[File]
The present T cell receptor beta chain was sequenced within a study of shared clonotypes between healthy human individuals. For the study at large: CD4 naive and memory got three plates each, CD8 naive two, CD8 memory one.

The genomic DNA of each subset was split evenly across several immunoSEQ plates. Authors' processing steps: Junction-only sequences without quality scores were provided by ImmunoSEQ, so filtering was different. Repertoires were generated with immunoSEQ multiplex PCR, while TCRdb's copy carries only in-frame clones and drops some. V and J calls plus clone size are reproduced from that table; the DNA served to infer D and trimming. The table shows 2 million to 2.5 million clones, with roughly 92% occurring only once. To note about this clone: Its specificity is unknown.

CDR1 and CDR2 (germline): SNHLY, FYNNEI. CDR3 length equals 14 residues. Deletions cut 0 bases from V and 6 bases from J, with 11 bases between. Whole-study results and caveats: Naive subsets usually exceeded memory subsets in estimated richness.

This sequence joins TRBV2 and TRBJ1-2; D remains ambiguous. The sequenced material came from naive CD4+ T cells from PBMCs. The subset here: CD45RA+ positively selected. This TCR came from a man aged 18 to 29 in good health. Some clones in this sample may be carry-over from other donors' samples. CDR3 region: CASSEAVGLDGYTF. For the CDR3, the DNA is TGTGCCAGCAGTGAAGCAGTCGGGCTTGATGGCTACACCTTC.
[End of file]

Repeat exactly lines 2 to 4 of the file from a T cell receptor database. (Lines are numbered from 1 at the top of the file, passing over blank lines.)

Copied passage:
The genomic DNA of each subset was split evenly across several immunoSEQ plates. Authors' processing steps: Junction-only sequences without quality scores were provided by ImmunoSEQ, so filtering was different. Repertoires were generated with immunoSEQ multiplex PCR, while TCRdb's copy carries only in-frame clones and drops some. V and J calls plus clone size are reproduced from that table; the DNA served to infer D and trimming. The table shows 2 million to 2.5 million clones, with roughly 92% occurring only once. To note about this clone: Its specificity is unknown.

CDR1 and CDR2 (germline): SNHLY, FYNNEI. CDR3 length equals 14 residues. Deletions cut 0 bases from V and 6 bases from J, with 11 bases between. Whole-study results and caveats: Naive subsets usually exceeded memory subsets in estimated richness.

This sequence joins TRBV2 and TRBJ1-2; D remains ambiguous. The sequenced material came from naive CD4+ T cells from PBMCs. The subset here: CD45RA+ positively selected. This TCR came from a man aged 18 to 29 in good health. Some clones in this sample may be carry-over from other donors' samples. CDR3 region: CASSEAVGLDGYTF. For the CDR3, the DNA is TGTGCCAGCAGTGAAGCAGTCGGGCTTGATGGCTACACCTTC.